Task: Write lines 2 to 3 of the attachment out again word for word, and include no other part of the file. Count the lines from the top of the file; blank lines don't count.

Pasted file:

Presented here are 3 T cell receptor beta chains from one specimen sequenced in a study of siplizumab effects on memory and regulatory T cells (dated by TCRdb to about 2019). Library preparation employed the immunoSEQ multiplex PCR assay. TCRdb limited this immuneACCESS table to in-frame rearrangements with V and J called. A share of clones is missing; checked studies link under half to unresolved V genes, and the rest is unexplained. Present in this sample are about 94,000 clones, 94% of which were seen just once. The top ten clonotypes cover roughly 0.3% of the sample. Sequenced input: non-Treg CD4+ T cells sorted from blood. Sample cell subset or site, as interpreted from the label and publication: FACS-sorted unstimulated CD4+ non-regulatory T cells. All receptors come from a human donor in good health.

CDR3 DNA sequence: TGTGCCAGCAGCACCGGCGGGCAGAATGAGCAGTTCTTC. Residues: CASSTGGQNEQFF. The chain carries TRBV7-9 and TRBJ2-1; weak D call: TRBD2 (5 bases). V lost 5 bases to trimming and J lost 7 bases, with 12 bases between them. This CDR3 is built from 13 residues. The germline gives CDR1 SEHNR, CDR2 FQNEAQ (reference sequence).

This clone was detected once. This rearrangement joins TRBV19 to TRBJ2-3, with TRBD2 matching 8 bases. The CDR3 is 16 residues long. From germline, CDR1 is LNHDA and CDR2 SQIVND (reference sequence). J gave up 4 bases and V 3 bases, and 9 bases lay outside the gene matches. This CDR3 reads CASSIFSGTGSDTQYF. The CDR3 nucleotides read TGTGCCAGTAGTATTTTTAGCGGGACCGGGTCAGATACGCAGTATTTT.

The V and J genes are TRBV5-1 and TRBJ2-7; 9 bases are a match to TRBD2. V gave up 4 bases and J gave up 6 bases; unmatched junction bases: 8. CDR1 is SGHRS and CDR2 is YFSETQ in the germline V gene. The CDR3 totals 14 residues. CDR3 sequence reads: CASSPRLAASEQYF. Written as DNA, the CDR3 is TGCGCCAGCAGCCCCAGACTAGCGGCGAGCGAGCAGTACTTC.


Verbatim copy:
CDR3 DNA sequence: TGTGCCAGCAGCACCGGCGGGCAGAATGAGCAGTTCTTC. Residues: CASSTGGQNEQFF. The chain carries TRBV7-9 and TRBJ2-1; weak D call: TRBD2 (5 bases). V lost 5 bases to trimming and J lost 7 bases, with 12 bases between them. This CDR3 is built from 13 residues. The germline gives CDR1 SEHNR, CDR2 FQNEAQ (reference sequence).

This clone was detected once. This rearrangement joins TRBV19 to TRBJ2-3, with TRBD2 matching 8 bases. The CDR3 is 16 residues long. From germline, CDR1 is LNHDA and CDR2 SQIVND (reference sequence). J gave up 4 bases and V 3 bases, and 9 bases lay outside the gene matches. This CDR3 reads CASSIFSGTGSDTQYF. The CDR3 nucleotides read TGTGCCAGTAGTATTTTTAGCGGGACCGGGTCAGATACGCAGTATTTT.